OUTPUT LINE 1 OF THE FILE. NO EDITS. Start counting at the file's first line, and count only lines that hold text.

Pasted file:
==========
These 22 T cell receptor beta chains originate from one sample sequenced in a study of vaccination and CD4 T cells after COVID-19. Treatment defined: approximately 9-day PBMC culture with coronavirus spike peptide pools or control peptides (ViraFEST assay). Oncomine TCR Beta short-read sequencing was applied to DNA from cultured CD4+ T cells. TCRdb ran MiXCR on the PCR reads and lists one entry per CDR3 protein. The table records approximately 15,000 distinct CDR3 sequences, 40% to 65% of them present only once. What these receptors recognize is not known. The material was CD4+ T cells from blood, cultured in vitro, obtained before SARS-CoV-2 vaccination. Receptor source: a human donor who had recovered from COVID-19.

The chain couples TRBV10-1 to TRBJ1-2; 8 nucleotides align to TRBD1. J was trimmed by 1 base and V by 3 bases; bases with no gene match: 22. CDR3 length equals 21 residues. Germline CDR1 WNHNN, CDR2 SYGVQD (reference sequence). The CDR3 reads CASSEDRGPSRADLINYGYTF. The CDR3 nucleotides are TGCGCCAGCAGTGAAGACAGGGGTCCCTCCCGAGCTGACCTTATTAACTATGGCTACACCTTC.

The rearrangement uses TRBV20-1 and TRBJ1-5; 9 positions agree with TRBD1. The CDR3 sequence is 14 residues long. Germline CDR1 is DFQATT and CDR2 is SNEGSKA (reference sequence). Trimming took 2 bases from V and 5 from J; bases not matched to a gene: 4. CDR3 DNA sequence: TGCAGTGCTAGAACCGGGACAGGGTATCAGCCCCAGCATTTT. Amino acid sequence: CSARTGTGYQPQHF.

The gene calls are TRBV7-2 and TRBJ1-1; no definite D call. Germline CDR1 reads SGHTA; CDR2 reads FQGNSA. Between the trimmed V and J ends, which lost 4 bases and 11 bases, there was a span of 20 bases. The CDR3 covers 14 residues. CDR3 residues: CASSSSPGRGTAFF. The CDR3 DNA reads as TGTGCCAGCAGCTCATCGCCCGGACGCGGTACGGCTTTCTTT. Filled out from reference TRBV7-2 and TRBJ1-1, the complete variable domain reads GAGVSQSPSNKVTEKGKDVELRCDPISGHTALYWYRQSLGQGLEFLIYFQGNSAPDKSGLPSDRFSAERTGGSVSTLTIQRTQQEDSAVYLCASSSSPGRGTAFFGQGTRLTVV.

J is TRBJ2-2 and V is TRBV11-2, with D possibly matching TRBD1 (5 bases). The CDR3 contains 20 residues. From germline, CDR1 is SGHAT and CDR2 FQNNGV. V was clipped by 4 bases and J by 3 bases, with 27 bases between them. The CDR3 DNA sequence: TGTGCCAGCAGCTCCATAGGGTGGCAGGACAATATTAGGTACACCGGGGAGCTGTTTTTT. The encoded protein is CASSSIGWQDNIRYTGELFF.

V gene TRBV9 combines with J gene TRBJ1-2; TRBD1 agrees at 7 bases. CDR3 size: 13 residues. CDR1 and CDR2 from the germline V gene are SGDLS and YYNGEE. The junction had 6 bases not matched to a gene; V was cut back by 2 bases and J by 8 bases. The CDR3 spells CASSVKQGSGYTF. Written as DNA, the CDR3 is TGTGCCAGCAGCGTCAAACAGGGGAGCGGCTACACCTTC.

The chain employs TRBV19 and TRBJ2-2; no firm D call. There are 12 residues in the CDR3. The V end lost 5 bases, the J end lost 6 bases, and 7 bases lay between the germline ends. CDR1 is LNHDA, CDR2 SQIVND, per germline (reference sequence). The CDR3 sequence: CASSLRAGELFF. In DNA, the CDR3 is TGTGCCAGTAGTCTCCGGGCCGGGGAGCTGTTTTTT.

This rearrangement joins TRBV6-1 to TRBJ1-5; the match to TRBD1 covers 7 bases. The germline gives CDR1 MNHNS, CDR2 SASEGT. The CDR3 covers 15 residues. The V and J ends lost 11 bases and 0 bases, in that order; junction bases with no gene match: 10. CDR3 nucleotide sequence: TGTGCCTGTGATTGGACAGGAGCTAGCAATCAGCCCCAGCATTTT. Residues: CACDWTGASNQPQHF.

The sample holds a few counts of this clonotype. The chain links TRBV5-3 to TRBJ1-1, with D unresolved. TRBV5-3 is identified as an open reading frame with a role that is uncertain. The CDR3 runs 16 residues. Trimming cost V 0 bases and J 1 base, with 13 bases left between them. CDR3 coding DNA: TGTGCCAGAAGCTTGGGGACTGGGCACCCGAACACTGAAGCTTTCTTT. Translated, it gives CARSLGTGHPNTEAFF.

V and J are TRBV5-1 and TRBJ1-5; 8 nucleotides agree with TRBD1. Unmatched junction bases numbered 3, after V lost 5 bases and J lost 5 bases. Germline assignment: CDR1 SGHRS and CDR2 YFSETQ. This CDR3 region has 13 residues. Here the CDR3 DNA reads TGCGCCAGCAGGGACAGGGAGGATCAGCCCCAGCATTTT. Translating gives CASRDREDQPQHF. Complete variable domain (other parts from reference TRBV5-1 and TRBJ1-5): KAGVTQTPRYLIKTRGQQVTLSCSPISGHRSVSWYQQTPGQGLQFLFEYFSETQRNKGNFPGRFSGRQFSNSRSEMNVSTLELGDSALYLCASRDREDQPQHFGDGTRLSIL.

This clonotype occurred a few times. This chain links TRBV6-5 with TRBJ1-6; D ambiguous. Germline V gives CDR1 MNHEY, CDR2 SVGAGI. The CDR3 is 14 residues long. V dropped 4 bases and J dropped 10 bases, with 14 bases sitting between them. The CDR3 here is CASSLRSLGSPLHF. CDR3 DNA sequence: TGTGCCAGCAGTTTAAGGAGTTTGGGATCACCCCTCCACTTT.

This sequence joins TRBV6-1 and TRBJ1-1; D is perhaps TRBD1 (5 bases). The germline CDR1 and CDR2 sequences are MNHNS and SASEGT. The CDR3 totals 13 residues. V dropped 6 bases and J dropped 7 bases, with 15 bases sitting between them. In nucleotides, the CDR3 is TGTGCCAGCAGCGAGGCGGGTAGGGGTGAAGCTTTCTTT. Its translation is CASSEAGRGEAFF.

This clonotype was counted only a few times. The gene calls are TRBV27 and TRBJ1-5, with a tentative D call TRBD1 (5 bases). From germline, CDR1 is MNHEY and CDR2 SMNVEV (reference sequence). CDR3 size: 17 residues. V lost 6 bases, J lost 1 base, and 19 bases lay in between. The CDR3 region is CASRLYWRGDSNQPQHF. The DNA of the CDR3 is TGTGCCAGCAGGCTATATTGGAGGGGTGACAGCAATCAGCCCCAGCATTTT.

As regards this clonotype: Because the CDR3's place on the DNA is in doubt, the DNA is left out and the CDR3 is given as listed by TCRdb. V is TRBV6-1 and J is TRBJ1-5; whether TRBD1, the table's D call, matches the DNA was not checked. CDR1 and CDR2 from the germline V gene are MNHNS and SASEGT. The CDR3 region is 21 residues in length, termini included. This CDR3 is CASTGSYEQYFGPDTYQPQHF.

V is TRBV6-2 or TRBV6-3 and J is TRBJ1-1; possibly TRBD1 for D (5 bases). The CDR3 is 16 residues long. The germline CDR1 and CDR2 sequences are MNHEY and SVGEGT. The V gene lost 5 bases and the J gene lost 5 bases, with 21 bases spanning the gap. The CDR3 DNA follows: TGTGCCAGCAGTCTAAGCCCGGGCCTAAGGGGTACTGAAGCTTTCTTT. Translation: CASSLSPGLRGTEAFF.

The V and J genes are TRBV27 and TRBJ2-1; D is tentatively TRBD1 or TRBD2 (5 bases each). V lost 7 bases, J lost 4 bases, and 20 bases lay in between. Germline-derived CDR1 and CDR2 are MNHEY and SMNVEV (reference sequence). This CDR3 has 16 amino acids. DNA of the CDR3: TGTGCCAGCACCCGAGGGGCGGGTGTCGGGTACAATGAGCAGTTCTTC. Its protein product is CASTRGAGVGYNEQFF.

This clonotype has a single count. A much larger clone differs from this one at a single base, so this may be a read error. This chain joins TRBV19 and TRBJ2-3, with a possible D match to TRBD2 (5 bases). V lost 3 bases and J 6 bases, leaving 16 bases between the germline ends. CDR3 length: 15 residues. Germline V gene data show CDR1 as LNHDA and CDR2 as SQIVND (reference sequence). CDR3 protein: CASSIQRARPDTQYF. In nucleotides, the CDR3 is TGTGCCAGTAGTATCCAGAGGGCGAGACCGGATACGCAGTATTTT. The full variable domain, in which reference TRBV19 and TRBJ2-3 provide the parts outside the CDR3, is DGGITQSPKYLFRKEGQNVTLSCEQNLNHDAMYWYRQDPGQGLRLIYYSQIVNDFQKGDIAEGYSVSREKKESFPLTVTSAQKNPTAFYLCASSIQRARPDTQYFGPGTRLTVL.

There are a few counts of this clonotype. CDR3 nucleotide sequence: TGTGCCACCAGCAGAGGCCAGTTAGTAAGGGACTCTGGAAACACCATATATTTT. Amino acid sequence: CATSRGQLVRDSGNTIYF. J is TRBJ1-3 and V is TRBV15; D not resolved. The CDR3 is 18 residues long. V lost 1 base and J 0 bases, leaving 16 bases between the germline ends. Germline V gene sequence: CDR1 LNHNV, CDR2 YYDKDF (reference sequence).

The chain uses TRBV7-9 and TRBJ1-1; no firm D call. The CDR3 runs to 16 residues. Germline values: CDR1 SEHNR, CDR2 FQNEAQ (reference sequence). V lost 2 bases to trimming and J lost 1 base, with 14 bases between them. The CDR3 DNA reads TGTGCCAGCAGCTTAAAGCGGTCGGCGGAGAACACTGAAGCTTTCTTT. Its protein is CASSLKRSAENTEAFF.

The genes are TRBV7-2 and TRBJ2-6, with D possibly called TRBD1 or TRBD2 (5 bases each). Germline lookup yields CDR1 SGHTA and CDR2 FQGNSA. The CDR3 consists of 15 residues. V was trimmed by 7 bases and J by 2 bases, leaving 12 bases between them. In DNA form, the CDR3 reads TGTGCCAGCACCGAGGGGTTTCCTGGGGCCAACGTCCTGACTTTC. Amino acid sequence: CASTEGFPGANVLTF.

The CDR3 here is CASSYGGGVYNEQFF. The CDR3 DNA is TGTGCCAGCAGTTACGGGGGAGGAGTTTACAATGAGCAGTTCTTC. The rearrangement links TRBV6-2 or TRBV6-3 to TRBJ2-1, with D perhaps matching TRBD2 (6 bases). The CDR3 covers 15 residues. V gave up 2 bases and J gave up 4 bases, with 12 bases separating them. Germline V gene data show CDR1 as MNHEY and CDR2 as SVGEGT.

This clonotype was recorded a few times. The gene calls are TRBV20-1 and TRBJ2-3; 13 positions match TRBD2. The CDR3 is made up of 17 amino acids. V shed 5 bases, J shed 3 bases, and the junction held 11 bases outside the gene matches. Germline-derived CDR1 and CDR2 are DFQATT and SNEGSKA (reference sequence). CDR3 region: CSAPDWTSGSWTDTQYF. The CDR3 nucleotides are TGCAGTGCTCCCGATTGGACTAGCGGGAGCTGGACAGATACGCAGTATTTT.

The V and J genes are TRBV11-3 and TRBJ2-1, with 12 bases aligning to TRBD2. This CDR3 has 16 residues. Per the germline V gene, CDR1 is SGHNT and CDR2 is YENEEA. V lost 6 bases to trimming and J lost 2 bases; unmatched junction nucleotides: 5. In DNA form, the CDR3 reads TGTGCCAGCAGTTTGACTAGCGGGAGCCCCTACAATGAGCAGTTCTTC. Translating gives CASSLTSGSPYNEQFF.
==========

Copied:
These 22 T cell receptor beta chains originate from one sample sequenced in a study of vaccination and CD4 T cells after COVID-19. Treatment defined: approximately 9-day PBMC culture with coronavirus spike peptide pools or control peptides (ViraFEST assay). Oncomine TCR Beta short-read sequencing was applied to DNA from cultured CD4+ T cells. TCRdb ran MiXCR on the PCR reads and lists one entry per CDR3 protein. The table records approximately 15,000 distinct CDR3 sequences, 40% to 65% of them present only once. What these receptors recognize is not known. The material was CD4+ T cells from blood, cultured in vitro, obtained before SARS-CoV-2 vaccination. Receptor source: a human donor who had recovered from COVID-19.